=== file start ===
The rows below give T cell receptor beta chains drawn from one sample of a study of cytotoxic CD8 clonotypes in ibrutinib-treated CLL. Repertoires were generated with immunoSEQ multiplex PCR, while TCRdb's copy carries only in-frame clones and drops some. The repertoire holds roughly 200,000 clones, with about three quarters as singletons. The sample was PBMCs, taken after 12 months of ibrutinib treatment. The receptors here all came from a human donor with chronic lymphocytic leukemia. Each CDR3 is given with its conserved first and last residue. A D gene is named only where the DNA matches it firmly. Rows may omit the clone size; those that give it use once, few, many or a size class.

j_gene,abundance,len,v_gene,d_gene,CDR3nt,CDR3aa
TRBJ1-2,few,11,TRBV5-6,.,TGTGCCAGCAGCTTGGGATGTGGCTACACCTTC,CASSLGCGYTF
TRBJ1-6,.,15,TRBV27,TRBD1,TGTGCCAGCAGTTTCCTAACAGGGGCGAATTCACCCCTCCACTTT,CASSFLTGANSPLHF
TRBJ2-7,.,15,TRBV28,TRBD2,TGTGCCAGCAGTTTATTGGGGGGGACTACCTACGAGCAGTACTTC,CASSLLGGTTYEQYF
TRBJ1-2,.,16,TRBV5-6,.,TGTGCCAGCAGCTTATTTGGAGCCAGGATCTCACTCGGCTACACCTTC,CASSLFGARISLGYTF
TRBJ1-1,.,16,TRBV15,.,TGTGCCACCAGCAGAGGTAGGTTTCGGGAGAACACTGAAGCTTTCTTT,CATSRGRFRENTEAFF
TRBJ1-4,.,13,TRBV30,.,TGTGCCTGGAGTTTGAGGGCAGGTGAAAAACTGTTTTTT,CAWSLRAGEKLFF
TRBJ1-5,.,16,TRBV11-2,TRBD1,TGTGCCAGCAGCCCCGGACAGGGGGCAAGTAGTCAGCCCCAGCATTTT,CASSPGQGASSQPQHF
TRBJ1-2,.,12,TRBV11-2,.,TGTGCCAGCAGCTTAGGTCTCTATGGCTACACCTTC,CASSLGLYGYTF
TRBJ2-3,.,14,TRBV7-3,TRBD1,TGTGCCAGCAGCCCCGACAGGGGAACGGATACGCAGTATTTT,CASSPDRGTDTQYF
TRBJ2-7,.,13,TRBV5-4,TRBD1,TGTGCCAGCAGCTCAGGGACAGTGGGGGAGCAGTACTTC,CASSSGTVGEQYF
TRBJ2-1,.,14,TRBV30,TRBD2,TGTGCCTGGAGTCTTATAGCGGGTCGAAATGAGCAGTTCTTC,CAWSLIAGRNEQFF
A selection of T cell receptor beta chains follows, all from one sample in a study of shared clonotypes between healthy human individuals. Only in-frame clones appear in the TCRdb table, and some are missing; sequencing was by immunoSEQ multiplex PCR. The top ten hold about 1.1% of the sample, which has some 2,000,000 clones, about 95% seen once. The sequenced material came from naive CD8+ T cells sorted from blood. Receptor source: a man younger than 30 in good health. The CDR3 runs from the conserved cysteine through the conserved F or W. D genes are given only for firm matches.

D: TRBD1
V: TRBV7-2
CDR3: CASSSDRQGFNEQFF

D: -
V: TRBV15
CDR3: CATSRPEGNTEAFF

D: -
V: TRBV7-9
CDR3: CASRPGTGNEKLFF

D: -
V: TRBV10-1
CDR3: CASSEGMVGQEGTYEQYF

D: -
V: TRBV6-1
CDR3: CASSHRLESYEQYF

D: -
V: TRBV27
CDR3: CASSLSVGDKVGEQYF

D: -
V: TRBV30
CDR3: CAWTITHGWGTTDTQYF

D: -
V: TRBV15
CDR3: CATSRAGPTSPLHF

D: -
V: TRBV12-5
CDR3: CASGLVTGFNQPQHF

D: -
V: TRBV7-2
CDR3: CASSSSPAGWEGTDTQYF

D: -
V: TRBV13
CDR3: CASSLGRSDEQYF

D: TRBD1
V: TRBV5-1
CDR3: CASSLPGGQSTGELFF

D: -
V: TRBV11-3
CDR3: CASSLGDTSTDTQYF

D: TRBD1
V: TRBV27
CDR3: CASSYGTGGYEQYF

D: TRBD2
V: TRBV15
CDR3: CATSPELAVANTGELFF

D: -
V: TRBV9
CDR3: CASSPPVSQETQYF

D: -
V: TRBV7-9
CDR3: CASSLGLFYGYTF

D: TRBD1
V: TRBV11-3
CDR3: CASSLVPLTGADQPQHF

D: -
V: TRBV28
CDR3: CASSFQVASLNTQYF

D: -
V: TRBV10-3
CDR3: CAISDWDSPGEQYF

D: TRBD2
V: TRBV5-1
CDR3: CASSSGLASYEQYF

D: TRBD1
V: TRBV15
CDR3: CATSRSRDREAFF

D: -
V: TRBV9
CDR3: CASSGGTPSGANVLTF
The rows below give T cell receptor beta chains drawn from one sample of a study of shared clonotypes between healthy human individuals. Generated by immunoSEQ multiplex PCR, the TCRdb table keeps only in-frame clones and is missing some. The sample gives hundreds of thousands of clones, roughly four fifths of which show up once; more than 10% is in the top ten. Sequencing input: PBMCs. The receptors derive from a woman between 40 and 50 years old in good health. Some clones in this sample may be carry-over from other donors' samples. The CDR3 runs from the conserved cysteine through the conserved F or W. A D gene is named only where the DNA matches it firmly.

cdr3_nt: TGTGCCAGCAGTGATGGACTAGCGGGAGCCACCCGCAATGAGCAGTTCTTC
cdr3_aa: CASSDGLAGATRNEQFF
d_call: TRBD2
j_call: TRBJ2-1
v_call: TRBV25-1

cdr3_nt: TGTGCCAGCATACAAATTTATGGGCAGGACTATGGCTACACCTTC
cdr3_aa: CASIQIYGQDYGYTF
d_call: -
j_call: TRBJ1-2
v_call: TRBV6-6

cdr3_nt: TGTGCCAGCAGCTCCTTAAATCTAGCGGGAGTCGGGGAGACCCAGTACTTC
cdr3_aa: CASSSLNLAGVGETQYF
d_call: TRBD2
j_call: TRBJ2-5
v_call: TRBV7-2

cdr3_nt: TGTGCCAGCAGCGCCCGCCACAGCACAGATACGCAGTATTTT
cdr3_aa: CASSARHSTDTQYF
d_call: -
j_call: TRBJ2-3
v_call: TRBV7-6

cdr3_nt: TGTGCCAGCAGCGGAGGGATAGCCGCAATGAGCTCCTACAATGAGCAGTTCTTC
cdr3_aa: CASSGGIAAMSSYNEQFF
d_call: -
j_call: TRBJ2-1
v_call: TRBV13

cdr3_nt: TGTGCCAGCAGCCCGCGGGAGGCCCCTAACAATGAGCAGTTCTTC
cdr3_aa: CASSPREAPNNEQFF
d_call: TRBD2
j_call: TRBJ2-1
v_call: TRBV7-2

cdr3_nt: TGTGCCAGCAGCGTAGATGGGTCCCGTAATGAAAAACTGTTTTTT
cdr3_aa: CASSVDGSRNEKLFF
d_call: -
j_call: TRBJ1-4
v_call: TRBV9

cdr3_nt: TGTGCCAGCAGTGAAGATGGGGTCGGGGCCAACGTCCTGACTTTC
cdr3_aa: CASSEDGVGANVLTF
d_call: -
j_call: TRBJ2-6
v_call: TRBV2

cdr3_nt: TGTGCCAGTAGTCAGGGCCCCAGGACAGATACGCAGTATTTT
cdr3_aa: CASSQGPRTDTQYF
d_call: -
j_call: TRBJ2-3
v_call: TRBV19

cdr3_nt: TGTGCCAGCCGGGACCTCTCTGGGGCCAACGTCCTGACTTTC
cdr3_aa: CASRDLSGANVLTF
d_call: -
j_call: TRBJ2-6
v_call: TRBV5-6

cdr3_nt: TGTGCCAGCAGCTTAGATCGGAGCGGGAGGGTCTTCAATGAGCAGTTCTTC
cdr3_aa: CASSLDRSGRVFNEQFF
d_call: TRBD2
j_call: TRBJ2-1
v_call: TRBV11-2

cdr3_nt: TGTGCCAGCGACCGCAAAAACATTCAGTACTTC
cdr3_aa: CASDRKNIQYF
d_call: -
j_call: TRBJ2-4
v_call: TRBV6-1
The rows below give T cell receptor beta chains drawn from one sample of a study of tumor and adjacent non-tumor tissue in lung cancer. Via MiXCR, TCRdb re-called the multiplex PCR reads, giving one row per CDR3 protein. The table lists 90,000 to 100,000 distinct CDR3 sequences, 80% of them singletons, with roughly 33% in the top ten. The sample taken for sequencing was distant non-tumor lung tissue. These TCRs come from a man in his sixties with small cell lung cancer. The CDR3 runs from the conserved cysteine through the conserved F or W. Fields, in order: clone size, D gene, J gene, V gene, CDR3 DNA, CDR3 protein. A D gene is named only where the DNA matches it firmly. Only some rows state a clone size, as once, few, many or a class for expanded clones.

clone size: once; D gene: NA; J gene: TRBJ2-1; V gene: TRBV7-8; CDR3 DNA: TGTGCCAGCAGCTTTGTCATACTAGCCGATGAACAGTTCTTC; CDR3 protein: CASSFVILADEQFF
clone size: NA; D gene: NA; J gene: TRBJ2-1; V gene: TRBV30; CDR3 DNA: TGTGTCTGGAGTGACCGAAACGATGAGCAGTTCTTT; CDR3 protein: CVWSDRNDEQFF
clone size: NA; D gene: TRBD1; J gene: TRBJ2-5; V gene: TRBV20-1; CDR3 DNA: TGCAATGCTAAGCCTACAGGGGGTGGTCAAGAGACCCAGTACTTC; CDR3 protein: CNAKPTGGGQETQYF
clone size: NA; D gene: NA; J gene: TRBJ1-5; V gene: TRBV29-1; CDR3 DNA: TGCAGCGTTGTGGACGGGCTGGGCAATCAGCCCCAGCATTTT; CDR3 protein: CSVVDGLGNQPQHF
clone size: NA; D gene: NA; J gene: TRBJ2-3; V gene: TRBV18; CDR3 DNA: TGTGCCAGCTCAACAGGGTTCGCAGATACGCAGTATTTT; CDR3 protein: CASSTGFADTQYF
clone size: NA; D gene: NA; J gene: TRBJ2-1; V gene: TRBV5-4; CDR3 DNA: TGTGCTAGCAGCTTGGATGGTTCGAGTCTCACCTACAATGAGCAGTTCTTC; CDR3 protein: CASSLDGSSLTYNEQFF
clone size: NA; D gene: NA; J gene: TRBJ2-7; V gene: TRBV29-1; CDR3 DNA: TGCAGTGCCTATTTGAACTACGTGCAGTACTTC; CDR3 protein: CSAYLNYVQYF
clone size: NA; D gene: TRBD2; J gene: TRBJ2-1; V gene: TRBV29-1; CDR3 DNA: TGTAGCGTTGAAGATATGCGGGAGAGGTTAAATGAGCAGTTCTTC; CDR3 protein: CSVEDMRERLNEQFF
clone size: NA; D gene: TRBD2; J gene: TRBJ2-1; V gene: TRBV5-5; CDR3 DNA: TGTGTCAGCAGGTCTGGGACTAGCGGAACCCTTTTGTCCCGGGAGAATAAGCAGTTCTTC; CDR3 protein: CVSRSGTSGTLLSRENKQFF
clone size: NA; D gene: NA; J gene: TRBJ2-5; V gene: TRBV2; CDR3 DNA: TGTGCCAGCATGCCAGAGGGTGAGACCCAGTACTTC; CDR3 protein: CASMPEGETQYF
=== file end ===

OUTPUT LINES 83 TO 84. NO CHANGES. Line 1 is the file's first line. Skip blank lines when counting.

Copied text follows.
CDR3: CASSGGTPSGANVLTF
The rows below give T cell receptor beta chains drawn from one sample of a study of shared clonotypes between healthy human individuals. Generated by immunoSEQ multiplex PCR, the TCRdb table keeps only in-frame clones and is missing some. The sample gives hundreds of thousands of clones, roughly four fifths of which show up once; more than 10% is in the top ten. Sequencing input: PBMCs. The receptors derive from a woman between 40 and 50 years old in good health. Some clones in this sample may be carry-over from other donors' samples. The CDR3 runs from the conserved cysteine through the conserved F or W. A D gene is named only where the DNA matches it firmly.